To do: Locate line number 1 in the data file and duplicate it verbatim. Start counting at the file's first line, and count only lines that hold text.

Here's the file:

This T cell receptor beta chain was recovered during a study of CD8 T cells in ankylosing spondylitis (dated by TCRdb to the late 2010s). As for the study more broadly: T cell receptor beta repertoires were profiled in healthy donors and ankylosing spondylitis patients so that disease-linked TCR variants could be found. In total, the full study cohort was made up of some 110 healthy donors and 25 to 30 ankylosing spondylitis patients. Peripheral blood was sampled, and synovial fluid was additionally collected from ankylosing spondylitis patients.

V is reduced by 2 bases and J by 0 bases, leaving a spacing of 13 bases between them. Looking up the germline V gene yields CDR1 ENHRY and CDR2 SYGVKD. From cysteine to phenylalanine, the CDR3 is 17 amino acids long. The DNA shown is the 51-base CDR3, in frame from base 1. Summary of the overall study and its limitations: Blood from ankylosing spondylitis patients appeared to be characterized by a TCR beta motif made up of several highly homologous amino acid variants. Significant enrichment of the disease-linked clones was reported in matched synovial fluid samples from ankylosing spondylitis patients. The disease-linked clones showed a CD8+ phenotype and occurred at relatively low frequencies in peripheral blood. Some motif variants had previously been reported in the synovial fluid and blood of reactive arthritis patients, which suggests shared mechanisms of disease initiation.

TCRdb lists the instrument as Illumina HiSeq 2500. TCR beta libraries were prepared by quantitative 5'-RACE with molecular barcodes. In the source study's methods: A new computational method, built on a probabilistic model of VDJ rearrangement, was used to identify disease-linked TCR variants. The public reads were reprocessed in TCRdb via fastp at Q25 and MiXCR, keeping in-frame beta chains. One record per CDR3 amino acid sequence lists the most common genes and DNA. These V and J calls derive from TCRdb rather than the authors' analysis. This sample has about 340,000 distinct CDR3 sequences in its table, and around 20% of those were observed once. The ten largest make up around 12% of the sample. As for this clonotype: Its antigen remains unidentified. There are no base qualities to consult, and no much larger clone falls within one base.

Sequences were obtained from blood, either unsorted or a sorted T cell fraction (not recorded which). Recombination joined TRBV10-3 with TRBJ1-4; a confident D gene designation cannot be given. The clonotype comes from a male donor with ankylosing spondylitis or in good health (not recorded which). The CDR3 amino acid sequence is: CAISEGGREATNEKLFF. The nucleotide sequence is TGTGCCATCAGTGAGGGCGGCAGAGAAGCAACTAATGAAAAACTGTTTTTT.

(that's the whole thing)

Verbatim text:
This T cell receptor beta chain was recovered during a study of CD8 T cells in ankylosing spondylitis (dated by TCRdb to the late 2010s). As for the study more broadly: T cell receptor beta repertoires were profiled in healthy donors and ankylosing spondylitis patients so that disease-linked TCR variants could be found. In total, the full study cohort was made up of some 110 healthy donors and 25 to 30 ankylosing spondylitis patients. Peripheral blood was sampled, and synovial fluid was additionally collected from ankylosing spondylitis patients.